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Police: Handling of Juveniles - Police-juvenile Interactions

youth encounters involve offenses

As Walker (1992) notes, juveniles represent a special set of problems for the police. First, police have more contact with juveniles, who are hanging out on the streets, and this might cause some anxiety for other citizens in the area. Second, juveniles have more negative attitudes toward the police, possibly because of their increased contacts with police (Walker, 1992).

Police interact with juveniles in many ways. Street level patrol officers interact with many youth who are suspects and victims, only a fraction of whom are formally processed into the juvenile justice system. These interactions occur either as police respond to dispatched calls for police service or as police initiate encounters with youth, who may or may not be involved in mischief, during the work day. Although many police departments have specialized juvenile units or bureaus to handle juveniles, these officers usually do not play a role in juvenile justice until a patrol officer decides to formally process a youth (this only occurs approximately 15% of the time) or refers an incident report involving a youth to the juvenile unit. Juvenile specialists usually do not respond to calls for police service that involve juveniles and they are not involved in most police-juvenile interactions.

Research on police-juvenile interactions conducted in the 1960s and 1970s reported that twothirds to three-quarters of the encounters were more likely than not the result of a complainant's request for police assistance and that police initiated only a small fraction of their encounters with youth (see Black and Reiss, 1970; Lundman et al.). Research undertaken in the late 1990s suggests that police were initiating about half of their encounters with juveniles (Worden and Myers). This is in line with what we might expect from contemporary police officers working in the community policing era, where they are expected to pay greater attention to the less serious quality-of-life offenses, in which juveniles are likely to be involved. Other police interactions with juveniles are the result of a citizen's request—either by calling the department and requesting service or by flagging down an officer who happens to be in the neighborhood.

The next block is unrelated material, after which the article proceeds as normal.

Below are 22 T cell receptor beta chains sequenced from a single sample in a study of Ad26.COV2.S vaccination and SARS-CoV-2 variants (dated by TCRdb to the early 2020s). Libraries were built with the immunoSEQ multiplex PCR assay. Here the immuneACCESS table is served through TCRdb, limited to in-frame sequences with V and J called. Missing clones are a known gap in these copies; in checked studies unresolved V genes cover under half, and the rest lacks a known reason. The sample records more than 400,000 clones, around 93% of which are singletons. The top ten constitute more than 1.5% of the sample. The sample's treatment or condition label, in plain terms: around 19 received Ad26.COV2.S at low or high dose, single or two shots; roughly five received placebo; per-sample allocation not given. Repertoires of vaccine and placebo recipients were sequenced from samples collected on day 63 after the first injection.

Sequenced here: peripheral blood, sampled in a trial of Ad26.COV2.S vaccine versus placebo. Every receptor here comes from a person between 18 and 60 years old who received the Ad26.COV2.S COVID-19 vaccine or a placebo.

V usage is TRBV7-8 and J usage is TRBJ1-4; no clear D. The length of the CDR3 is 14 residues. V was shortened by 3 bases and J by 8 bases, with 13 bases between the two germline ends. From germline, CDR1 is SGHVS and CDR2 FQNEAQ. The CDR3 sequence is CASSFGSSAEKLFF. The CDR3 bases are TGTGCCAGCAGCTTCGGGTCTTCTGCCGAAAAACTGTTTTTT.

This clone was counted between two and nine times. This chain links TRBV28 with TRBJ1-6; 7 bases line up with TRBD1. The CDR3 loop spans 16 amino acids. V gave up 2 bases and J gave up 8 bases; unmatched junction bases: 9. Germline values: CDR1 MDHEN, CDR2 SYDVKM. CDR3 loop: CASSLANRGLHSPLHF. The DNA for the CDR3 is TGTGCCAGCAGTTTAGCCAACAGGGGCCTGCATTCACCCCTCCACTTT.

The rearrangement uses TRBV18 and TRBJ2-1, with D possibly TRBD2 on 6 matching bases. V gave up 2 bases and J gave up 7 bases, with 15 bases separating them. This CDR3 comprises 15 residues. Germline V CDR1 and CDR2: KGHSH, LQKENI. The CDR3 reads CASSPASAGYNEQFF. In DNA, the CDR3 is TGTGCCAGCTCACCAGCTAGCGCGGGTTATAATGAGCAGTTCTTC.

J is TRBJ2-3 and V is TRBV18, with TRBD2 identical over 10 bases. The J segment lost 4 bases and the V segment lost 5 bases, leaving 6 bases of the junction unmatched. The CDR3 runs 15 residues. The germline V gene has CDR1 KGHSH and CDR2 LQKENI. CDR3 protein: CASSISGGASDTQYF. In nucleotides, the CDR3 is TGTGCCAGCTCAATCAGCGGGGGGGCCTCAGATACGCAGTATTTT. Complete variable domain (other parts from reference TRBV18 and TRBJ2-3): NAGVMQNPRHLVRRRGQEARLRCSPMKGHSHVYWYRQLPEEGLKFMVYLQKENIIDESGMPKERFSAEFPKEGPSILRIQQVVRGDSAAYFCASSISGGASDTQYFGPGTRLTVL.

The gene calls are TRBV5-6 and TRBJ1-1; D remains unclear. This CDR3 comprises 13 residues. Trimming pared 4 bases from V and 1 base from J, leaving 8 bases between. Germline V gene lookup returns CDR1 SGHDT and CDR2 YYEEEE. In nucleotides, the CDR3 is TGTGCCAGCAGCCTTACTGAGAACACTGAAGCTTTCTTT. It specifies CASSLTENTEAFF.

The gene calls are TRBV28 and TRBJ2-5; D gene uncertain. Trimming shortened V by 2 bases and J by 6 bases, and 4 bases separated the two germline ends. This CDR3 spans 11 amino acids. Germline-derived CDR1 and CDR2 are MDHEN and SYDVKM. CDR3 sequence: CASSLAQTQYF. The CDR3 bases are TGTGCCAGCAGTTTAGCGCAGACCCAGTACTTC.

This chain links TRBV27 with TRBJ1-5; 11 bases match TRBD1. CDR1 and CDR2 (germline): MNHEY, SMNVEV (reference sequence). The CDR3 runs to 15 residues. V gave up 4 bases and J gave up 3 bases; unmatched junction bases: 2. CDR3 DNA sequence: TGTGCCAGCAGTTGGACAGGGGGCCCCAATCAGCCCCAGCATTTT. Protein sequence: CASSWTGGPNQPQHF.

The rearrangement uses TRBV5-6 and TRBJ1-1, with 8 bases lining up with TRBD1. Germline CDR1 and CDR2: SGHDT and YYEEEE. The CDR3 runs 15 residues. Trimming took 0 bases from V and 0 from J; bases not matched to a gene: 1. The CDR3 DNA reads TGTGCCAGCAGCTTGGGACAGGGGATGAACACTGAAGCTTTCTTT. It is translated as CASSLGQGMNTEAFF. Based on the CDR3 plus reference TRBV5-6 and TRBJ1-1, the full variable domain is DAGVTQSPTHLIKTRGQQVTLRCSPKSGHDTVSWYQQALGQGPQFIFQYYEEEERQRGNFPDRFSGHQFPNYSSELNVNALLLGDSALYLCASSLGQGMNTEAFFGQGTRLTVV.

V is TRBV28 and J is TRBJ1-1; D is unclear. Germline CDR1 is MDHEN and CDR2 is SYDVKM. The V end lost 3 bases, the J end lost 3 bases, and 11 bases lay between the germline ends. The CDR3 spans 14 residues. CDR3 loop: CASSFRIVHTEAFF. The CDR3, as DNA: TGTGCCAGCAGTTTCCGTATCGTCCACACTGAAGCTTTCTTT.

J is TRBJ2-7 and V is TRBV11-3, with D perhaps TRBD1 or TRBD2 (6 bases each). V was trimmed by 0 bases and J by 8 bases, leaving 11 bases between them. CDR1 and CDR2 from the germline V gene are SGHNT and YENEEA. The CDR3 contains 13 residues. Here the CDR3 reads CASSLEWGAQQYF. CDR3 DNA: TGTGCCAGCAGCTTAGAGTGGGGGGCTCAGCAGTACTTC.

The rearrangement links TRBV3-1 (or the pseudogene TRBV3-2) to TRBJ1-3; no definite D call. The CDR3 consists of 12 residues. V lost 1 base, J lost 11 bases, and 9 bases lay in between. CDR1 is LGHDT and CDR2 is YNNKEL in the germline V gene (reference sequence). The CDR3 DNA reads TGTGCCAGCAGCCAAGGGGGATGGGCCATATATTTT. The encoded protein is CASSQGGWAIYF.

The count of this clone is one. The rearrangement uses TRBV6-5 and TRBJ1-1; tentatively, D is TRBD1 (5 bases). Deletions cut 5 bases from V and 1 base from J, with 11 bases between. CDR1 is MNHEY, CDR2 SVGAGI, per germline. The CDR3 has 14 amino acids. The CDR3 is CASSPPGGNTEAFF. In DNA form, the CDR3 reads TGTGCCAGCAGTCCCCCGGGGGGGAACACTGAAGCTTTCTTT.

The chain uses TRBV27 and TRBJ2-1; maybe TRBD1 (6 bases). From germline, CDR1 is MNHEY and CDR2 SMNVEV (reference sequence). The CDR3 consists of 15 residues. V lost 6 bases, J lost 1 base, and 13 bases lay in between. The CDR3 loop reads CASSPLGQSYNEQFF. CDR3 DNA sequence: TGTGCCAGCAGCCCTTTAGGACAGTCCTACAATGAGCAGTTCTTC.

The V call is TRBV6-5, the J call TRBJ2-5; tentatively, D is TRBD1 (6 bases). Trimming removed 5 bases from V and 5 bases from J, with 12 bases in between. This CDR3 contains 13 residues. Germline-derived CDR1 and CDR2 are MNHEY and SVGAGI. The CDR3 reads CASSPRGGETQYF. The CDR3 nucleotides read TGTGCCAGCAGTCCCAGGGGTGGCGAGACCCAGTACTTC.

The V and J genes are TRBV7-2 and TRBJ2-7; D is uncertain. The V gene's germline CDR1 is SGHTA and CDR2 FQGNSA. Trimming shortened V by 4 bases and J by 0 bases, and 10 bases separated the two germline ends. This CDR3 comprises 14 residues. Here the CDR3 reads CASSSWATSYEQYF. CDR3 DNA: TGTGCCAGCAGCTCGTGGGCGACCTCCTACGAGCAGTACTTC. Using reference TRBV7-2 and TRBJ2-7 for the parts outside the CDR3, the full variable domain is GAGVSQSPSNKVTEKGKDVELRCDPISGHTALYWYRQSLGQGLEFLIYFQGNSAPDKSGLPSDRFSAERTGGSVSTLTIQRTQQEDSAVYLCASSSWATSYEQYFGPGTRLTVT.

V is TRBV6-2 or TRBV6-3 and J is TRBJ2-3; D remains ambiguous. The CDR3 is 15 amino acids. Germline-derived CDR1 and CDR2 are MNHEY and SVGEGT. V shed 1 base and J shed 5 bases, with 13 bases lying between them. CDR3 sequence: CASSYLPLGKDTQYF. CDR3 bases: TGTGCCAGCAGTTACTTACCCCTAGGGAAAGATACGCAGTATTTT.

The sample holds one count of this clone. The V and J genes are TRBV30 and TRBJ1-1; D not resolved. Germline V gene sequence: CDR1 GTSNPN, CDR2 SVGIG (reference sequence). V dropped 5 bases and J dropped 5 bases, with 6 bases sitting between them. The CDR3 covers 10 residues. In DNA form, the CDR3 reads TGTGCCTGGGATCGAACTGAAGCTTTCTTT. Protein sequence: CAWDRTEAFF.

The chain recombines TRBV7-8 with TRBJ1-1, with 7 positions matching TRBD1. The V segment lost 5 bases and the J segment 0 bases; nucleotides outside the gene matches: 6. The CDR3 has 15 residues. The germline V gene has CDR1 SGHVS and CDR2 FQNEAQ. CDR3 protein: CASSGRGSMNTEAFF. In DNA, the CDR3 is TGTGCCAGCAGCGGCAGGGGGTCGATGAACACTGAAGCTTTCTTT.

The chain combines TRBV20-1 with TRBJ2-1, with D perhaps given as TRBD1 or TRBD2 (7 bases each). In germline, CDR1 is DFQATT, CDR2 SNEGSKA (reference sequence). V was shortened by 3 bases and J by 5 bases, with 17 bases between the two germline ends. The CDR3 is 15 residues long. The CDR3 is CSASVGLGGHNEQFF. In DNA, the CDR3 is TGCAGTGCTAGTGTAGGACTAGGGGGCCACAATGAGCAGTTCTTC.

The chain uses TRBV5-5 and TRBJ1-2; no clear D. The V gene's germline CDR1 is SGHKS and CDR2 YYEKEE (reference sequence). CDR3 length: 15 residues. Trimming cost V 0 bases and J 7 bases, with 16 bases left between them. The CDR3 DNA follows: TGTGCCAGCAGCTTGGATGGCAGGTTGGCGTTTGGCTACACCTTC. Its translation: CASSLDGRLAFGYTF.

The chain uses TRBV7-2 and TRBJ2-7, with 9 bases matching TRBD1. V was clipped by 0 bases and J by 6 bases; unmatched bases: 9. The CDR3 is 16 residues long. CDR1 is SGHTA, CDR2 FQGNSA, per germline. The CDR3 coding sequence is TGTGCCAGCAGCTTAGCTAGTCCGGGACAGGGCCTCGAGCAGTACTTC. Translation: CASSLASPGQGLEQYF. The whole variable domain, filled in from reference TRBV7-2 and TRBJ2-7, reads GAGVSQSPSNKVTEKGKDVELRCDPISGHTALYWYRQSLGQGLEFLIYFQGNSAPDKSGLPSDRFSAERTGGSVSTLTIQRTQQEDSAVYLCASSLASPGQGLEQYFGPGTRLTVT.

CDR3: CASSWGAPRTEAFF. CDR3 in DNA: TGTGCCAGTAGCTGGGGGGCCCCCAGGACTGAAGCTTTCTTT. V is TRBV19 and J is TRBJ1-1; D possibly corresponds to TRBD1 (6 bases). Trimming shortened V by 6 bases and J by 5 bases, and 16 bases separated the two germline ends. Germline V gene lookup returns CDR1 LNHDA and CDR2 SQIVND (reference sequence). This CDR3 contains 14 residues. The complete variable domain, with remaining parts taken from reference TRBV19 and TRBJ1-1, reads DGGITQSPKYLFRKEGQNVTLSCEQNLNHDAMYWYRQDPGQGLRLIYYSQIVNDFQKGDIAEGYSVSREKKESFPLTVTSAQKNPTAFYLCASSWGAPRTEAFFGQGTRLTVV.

These interactions tend to be of a minor legal nature (Black and Reiss, 1970; Lundman et al.; Worden and Myers). They rarely involve serious, personal offenses and more likely the encounters involve public disorder offenses, nonviolent offenses, or suspicious circumstances that do not require any formal action be taken by the police. Evidence from the 1990s reveals that police encounters with youth typically involve only one juvenile and usually there is not a victim or complainant present during the encounter. When a victim is present, they rarely request that the police arrest the juvenile—they are more likely to request other police actions (not to arrest, to warn, and the like). Further, police generally do not have any prior knowledge of the youth with whom they interact, and as a result they must make decisions with the limited information available (see Worden and Myers).

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